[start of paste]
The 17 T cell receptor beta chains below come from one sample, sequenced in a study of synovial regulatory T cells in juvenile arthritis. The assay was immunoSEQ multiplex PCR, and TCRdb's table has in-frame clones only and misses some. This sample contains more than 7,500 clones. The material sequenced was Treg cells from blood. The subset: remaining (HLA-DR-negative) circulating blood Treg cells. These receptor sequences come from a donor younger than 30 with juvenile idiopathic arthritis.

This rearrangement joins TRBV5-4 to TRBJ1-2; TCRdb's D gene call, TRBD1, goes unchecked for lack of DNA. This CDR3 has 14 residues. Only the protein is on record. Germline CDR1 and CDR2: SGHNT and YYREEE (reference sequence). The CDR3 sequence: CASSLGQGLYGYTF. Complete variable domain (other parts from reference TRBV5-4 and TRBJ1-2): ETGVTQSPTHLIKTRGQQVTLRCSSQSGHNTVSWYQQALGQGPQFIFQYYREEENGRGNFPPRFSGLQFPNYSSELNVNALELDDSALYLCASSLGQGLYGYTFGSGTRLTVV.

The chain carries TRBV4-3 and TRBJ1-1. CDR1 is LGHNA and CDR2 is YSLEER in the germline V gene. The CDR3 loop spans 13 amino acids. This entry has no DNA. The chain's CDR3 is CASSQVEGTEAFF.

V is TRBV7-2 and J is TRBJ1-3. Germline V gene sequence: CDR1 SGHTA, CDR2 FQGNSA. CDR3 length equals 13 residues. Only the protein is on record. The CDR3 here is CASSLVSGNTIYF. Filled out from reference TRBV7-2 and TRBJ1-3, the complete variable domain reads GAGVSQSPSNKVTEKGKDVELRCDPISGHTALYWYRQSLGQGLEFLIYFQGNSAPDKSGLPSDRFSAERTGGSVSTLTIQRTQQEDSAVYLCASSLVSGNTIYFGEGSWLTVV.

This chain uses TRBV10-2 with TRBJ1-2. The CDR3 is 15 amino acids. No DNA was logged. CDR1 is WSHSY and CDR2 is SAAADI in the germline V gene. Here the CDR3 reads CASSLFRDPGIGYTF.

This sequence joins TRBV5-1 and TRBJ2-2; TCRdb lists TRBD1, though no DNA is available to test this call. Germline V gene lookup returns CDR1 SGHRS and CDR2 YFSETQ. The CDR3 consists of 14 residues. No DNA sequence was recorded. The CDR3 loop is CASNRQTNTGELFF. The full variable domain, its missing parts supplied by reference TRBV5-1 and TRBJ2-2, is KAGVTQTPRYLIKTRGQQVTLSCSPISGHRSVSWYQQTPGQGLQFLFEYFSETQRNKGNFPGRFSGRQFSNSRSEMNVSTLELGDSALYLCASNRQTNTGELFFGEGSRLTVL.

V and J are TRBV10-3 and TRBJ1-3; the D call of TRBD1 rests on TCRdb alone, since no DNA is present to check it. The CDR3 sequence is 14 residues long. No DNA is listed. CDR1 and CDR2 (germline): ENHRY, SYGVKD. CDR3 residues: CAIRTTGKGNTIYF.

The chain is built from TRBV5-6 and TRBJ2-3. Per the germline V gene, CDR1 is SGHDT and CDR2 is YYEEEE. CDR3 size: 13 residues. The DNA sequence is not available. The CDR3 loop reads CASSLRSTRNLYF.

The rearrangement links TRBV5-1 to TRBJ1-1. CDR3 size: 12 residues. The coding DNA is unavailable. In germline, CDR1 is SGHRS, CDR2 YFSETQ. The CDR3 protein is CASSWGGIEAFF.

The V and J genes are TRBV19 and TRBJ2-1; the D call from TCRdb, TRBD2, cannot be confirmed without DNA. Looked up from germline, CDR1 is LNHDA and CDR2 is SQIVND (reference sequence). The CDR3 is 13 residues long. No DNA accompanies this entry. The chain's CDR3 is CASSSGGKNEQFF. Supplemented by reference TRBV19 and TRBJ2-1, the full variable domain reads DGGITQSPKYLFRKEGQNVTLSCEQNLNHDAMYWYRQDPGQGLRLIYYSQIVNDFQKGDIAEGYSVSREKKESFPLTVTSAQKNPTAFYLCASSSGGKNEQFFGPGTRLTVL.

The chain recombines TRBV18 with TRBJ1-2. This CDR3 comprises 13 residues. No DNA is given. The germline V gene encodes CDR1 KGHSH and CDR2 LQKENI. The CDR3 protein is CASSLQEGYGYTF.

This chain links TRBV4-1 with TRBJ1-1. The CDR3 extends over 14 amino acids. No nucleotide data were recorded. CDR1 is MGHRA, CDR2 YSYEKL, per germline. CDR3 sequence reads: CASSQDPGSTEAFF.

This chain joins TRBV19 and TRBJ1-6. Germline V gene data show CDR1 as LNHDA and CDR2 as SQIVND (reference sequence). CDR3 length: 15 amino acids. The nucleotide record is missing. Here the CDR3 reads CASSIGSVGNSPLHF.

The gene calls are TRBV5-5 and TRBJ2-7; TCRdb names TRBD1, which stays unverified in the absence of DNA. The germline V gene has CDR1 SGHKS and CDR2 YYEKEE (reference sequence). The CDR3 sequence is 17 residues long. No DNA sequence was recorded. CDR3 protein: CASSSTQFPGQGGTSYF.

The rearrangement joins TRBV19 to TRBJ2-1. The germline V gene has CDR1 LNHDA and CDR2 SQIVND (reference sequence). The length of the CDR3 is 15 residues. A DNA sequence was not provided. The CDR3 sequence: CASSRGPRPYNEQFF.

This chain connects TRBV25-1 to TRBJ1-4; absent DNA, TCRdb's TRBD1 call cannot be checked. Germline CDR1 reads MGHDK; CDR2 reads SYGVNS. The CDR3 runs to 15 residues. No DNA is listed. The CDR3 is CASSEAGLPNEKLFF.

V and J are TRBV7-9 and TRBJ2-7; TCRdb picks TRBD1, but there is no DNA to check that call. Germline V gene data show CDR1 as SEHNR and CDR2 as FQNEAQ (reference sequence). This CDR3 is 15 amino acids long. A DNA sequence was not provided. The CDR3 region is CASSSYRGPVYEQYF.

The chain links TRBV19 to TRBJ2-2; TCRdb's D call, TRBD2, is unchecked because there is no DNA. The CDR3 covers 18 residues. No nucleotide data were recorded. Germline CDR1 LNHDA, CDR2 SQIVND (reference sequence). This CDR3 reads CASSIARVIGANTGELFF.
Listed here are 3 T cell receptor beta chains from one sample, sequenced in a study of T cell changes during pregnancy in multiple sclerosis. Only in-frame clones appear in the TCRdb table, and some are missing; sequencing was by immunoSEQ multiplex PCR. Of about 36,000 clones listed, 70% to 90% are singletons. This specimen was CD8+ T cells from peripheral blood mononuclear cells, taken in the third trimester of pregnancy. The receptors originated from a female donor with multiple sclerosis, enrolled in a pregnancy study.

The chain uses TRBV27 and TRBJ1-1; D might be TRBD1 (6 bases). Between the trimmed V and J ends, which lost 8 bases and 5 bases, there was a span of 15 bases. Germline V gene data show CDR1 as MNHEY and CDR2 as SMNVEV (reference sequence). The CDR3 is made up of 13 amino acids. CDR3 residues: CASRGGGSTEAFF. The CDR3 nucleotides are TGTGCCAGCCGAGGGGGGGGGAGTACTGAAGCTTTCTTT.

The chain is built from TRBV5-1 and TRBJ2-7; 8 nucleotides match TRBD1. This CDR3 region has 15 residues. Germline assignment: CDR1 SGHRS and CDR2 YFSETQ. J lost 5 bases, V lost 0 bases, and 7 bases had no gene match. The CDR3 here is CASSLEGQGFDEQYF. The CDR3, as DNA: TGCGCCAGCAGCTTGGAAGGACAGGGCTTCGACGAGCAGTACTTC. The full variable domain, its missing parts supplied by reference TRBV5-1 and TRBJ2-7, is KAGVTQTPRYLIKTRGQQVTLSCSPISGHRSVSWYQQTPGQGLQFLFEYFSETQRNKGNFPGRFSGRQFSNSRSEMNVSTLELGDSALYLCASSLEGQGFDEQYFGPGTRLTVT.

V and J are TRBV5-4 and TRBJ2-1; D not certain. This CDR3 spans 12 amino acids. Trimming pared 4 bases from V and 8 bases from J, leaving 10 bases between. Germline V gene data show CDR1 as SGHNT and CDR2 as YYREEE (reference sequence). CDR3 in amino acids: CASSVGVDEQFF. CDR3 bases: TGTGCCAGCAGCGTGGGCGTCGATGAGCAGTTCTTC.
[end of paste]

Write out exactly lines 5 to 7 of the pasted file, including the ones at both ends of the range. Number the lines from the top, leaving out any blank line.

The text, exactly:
This chain uses TRBV10-2 with TRBJ1-2. The CDR3 is 15 amino acids. No DNA was logged. CDR1 is WSHSY and CDR2 is SAAADI in the germline V gene. Here the CDR3 reads CASSLFRDPGIGYTF.

This sequence joins TRBV5-1 and TRBJ2-2; TCRdb lists TRBD1, though no DNA is available to test this call. Germline V gene lookup returns CDR1 SGHRS and CDR2 YFSETQ. The CDR3 consists of 14 residues. No DNA sequence was recorded. The CDR3 loop is CASNRQTNTGELFF. The full variable domain, its missing parts supplied by reference TRBV5-1 and TRBJ2-2, is KAGVTQTPRYLIKTRGQQVTLSCSPISGHRSVSWYQQTPGQGLQFLFEYFSETQRNKGNFPGRFSGRQFSNSRSEMNVSTLELGDSALYLCASNRQTNTGELFFGEGSRLTVL.

V and J are TRBV10-3 and TRBJ1-3; the D call of TRBD1 rests on TCRdb alone, since no DNA is present to check it. The CDR3 sequence is 14 residues long. No DNA is listed. CDR1 and CDR2 (germline): ENHRY, SYGVKD. CDR3 residues: CAIRTTGKGNTIYF.